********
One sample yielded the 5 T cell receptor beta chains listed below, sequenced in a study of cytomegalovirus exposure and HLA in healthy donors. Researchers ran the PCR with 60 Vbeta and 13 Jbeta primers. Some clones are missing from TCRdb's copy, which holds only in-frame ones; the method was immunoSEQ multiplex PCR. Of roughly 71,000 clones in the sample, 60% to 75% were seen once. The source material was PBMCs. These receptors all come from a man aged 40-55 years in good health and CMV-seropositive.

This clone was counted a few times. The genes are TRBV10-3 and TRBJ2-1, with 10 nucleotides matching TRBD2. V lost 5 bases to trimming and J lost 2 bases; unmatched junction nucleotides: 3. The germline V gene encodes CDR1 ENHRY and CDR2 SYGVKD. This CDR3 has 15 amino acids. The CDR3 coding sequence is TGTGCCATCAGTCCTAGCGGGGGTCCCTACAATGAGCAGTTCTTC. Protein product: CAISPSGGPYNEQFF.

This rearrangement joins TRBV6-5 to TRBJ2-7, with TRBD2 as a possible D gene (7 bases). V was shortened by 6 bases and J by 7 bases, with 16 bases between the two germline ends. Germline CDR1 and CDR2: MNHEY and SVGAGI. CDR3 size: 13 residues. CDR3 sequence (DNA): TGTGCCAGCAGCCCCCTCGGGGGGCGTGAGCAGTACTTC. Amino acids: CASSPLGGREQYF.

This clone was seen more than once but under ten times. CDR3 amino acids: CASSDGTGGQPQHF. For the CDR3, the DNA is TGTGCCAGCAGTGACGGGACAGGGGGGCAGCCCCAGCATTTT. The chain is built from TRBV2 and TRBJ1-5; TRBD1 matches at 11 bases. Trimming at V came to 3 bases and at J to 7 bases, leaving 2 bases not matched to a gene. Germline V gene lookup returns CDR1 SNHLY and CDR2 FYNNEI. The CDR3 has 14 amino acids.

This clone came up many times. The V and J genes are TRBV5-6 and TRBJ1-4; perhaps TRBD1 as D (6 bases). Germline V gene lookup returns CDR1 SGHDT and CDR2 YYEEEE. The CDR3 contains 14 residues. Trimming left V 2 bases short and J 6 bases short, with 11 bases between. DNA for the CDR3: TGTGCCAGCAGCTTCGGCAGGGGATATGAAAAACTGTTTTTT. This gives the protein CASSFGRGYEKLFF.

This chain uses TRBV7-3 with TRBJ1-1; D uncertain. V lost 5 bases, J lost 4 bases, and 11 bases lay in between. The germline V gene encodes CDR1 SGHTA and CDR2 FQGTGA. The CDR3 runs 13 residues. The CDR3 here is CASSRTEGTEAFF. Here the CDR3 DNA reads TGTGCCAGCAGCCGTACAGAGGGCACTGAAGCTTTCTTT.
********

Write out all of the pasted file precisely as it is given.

One sample yielded the 5 T cell receptor beta chains listed below, sequenced in a study of cytomegalovirus exposure and HLA in healthy donors. Researchers ran the PCR with 60 Vbeta and 13 Jbeta primers. Some clones are missing from TCRdb's copy, which holds only in-frame ones; the method was immunoSEQ multiplex PCR. Of roughly 71,000 clones in the sample, 60% to 75% were seen once. The source material was PBMCs. These receptors all come from a man aged 40-55 years in good health and CMV-seropositive.

This clone was counted a few times. The genes are TRBV10-3 and TRBJ2-1, with 10 nucleotides matching TRBD2. V lost 5 bases to trimming and J lost 2 bases; unmatched junction nucleotides: 3. The germline V gene encodes CDR1 ENHRY and CDR2 SYGVKD. This CDR3 has 15 amino acids. The CDR3 coding sequence is TGTGCCATCAGTCCTAGCGGGGGTCCCTACAATGAGCAGTTCTTC. Protein product: CAISPSGGPYNEQFF.

This rearrangement joins TRBV6-5 to TRBJ2-7, with TRBD2 as a possible D gene (7 bases). V was shortened by 6 bases and J by 7 bases, with 16 bases between the two germline ends. Germline CDR1 and CDR2: MNHEY and SVGAGI. CDR3 size: 13 residues. CDR3 sequence (DNA): TGTGCCAGCAGCCCCCTCGGGGGGCGTGAGCAGTACTTC. Amino acids: CASSPLGGREQYF.

This clone was seen more than once but under ten times. CDR3 amino acids: CASSDGTGGQPQHF. For the CDR3, the DNA is TGTGCCAGCAGTGACGGGACAGGGGGGCAGCCCCAGCATTTT. The chain is built from TRBV2 and TRBJ1-5; TRBD1 matches at 11 bases. Trimming at V came to 3 bases and at J to 7 bases, leaving 2 bases not matched to a gene. Germline V gene lookup returns CDR1 SNHLY and CDR2 FYNNEI. The CDR3 has 14 amino acids.

This clone came up many times. The V and J genes are TRBV5-6 and TRBJ1-4; perhaps TRBD1 as D (6 bases). Germline V gene lookup returns CDR1 SGHDT and CDR2 YYEEEE. The CDR3 contains 14 residues. Trimming left V 2 bases short and J 6 bases short, with 11 bases between. DNA for the CDR3: TGTGCCAGCAGCTTCGGCAGGGGATATGAAAAACTGTTTTTT. This gives the protein CASSFGRGYEKLFF.

This chain uses TRBV7-3 with TRBJ1-1; D uncertain. V lost 5 bases, J lost 4 bases, and 11 bases lay in between. The germline V gene encodes CDR1 SGHTA and CDR2 FQGTGA. The CDR3 runs 13 residues. The CDR3 here is CASSRTEGTEAFF. Here the CDR3 DNA reads TGTGCCAGCAGCCGTACAGAGGGCACTGAAGCTTTCTTT.